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How much time do you spend on Link Exchanges per day?

You have affiliate marketing questions. CAP has answers!Category: Polls & SurveysHow much time do you spend on Link Exchanges per day?
cat asked 3 years ago
Getting new links to a website is important.
Here’s my poll.
How many time do you spend making link exchanges a day.
There can be days without link exchanging so please post the average time per day.

The time is including reading the link exchange requests in your emails, looking through the offers in the forum, making the deal and setting up the links.
The whole procedure.

18 Answers
TheGooner answered 3 years ago
zero, zero, zero on links of any sort

Fortune Palace answered 3 years ago
Link exchanges or getting backlinks to your site? I spend 0 hours a day asking for link exchanges, but a substantial portion of my time is spent on acquiring links.

splinterfree answered 3 years ago
@Simmo! 162892 wrote:

The final straw for me was when I found out recently a long-time CAP member here had nofollowed all his/her link exchanges with other CAP members, mine included, for God knows how long. What’s the point when you have to deal with this and keep checking up on people?

yea, i found the same. was shocked to see that all links are in nofollow considering that the site is quite well known…

Buddy answered 3 years ago
Why am I receiving requests to buy links if links are not considered as important as they were a while back?

answered 3 years ago
@Buddy 163046 wrote:

Why am I receiving requests to buy links if links are not considered as important as they were a while back?

They are still important IMO. Just less so than they were, plus every time Google tweaks its algos I think they probably lose a little bit more.

@Dendrite 162919 wrote:

My guess is that they may start using the data they get from their stats, perhaps adding weight to number returning visitors to sites as a mark of quality, or even for number of pages viewed and time spent on the site too.

It’s interesting stuff…

Sure is. And I agree this has to be the ultimate aim of the SE’s – to track and monitor searches and serve based on reaction. If visitors search for casinos and a particular result acts as a regular exit page from G, with the visitor not returning or not refining search terms, then one would imagine that is a good sign it has what the visitors want and the content targets that keyword well. Over time, one would expect them to aim for this type of behavioural tracking. Surprised if they aren’t to some degree already. It’s just so obviously common sense.

However I wonder whether the SE’s have dug a bit of hole for themselves with PPC. They have a catch22 in that they need visitors to get excellent results to maintain the user base, on the other hand the longer a user spends on their search engine, the greater the chance of profitability from PPC.

Google came from pretty much nowhere overnight to take over from Yahoo, largely because of its simplicity and it’s quality SERPs. But nothing lasts forever, and the bigger Google gets, the more chance someone somewhere will challenge them under exactly the same scenario that rocketed them to fame.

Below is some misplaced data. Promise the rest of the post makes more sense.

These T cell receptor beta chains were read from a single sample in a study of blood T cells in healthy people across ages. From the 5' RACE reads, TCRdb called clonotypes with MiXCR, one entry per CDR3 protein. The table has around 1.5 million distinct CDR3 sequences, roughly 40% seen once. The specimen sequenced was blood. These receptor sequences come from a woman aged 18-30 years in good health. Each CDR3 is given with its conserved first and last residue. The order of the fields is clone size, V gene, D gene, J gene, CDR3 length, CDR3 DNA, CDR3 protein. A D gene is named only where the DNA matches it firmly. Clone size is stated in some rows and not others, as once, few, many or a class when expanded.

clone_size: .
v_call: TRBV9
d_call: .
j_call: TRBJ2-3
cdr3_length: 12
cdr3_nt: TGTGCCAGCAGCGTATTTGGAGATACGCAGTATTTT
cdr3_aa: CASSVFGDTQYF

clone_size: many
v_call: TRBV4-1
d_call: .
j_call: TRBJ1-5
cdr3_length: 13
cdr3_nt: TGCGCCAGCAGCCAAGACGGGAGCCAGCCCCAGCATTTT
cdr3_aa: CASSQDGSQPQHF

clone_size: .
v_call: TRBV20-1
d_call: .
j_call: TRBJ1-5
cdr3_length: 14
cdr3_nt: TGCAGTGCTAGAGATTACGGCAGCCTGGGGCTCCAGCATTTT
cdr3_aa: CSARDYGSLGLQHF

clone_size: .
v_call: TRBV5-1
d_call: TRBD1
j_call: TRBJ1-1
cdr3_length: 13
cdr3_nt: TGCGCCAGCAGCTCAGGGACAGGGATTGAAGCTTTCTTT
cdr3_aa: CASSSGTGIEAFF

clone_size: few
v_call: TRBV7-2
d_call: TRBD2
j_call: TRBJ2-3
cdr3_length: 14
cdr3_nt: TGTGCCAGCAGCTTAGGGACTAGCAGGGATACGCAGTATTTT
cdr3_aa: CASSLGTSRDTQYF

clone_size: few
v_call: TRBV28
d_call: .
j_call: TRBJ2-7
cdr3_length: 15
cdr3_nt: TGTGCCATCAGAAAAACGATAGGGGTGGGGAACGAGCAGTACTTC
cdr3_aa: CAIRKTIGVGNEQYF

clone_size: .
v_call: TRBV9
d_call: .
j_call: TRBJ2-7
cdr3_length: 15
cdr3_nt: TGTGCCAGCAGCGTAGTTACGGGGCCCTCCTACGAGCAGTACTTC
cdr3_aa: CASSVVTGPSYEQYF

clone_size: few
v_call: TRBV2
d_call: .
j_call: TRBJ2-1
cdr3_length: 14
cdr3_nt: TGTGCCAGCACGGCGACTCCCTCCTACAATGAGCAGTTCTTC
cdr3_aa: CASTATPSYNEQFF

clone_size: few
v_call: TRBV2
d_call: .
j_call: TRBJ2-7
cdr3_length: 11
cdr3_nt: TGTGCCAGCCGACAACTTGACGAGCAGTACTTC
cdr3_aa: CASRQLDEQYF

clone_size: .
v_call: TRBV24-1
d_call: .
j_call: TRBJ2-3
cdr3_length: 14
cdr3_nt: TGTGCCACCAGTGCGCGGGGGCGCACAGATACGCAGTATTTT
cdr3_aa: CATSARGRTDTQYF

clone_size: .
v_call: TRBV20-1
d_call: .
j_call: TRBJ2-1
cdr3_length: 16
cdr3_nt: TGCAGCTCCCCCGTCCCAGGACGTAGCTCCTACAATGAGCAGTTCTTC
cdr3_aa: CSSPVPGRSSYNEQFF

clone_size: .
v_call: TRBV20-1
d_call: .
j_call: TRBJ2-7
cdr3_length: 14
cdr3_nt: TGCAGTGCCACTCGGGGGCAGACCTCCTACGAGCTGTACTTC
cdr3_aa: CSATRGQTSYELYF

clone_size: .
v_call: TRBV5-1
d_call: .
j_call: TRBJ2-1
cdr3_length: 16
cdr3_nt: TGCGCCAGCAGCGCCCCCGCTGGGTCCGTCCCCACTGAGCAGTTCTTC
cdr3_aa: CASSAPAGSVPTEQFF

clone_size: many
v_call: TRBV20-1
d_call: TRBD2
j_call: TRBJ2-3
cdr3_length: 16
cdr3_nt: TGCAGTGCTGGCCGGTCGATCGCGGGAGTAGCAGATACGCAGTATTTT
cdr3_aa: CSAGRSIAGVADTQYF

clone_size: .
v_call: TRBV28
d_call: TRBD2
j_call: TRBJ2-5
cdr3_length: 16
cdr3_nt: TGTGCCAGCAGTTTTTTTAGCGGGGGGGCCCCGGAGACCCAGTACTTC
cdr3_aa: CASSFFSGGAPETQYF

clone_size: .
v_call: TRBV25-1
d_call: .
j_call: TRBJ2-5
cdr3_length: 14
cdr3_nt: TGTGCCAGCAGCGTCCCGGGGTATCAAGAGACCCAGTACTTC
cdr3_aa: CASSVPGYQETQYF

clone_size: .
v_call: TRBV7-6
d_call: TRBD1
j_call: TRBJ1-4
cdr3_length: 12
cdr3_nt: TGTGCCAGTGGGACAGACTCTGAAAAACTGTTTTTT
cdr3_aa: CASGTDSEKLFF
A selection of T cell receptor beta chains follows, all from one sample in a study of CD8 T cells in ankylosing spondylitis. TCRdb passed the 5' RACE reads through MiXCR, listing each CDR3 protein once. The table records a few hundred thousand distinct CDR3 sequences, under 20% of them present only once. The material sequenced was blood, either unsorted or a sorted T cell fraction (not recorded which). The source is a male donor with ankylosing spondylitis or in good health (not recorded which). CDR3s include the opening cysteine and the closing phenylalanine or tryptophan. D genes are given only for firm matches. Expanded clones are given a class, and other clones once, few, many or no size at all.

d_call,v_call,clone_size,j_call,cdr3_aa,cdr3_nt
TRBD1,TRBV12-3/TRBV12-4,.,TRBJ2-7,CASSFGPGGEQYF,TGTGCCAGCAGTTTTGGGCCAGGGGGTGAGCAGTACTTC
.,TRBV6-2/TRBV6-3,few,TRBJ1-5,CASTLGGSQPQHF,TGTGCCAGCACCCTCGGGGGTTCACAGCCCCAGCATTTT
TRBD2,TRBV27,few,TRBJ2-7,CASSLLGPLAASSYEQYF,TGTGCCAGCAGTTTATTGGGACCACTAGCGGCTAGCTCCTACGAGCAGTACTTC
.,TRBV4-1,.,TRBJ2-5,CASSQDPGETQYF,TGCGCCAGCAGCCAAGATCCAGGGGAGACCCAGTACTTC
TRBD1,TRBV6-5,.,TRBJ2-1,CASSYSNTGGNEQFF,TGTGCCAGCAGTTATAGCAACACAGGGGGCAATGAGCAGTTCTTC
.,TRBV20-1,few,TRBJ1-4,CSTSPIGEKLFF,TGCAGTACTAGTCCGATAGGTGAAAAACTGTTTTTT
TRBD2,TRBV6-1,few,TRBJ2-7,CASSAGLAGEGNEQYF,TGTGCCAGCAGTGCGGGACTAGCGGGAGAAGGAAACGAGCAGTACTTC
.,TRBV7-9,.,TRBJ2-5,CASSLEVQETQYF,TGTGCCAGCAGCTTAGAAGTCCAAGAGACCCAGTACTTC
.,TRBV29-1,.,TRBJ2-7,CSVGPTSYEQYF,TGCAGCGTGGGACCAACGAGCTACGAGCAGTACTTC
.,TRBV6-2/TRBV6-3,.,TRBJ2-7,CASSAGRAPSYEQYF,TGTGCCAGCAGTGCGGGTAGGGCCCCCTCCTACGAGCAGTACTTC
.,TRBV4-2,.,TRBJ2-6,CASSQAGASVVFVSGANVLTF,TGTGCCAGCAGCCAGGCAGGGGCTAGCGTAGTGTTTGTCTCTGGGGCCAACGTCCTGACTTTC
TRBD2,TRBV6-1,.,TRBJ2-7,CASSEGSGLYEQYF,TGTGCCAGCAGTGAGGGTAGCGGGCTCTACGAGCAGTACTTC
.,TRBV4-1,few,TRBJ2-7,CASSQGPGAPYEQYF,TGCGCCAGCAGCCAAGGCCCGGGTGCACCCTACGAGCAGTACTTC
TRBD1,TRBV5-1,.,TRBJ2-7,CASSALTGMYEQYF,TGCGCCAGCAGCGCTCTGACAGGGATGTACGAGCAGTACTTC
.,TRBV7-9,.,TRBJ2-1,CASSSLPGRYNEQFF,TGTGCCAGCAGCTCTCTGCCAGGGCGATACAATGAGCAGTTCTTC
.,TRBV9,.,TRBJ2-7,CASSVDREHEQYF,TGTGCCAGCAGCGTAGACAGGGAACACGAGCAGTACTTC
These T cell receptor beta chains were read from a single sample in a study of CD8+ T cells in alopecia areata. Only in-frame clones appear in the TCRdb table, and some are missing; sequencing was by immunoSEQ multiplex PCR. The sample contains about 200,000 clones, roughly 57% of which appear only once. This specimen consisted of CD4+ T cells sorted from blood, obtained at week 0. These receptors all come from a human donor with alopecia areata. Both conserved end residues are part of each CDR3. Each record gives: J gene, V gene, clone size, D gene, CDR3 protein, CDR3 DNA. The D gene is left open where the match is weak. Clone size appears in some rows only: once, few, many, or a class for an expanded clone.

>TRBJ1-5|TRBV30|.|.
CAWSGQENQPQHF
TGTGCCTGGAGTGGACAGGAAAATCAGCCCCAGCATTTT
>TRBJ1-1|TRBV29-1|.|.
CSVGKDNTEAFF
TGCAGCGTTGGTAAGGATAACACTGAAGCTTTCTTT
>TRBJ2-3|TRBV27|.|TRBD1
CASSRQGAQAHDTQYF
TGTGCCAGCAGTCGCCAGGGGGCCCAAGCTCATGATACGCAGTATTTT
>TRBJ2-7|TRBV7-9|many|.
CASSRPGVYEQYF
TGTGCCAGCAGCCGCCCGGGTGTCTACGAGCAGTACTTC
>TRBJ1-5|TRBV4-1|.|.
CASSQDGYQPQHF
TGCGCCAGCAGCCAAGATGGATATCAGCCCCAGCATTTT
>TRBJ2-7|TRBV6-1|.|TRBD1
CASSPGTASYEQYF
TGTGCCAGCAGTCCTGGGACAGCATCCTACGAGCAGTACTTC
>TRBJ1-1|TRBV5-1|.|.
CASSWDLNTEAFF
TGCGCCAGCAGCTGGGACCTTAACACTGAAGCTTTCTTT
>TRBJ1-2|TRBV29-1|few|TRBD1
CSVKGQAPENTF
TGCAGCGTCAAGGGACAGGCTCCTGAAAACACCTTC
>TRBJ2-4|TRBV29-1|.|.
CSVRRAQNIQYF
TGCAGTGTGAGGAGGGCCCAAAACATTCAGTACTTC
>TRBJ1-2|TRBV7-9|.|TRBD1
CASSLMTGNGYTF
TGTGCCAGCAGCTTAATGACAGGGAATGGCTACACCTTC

Maintaining quality results and balancing out profits requires a delicate balancing act, but they simply can’t afford to serve up bad results. And basing those on inbound links is not the answer as a really crap site could rise to the top. Often does in fact.

And finally, add into the mix that Yahoo has publically stated that it intends on using semantic design as an important ranking criteria to get away from the reliance on factors, like linking, that can be gamed, and you have a changing landscape on the horizon already.

Linking has had lots of benefit until now, will probably continue to do so for a while, but ultimately it’s a short-term solution. But then again, the short term could be years and that may be fine for many folk. The old “content is King” mantra has worn thin with most and it’s wrong to apply it to getting search engine traffic IMO. Its great – sticky content that people need to go back to is what we would all like – but for getting search engine traffic it should read “content should be King” or maybe “content will be King, one day when the search engines work out how“.

Inspiration answered 3 years ago
I think linkexchange is still important because it is a vote for your site. I Do no think it is a waste of time. If sites have a similar theme the number of these votes are important for SE ranking (if they are relevant to your theme ofcourse).

But like Simmo said content is king and it will be for a long time.
We all would like to have super unique and sticky SE content.

But let’s face it with so much competition, your site must be an authority if you can say i do not need linkexhanges.


Fortune Palace answered 3 years ago
It’a an interesting debate, but I think you should differentiate between links given freely and those obtained in link exchanges.

Content may well be king now and/or in the future but Google needs an additional way to establish authority, else it would just serve up newly-created content-filled sites.

Inbound links are the easiest way to measure popularity and therefore authority but as we’ve discussed these are easily ‘gamed’ by indulging in link exchanges. In my opinion, Google will just find more sophisticated ways of determining if links are ‘free votes’ or have been manufactured via 2 and 3-way exchanges (it can’t be that hard for them to trace these – either manually or automatically) and start to lower their effectiveness.

Content is king because it’s what users want. And genuine, freely-given links to that content are a simple and effective way of separating the good from the bad. Links will always be important in my opinion, but exchanged links will become less so.

PassiveHarry answered 3 years ago
zip, zero, none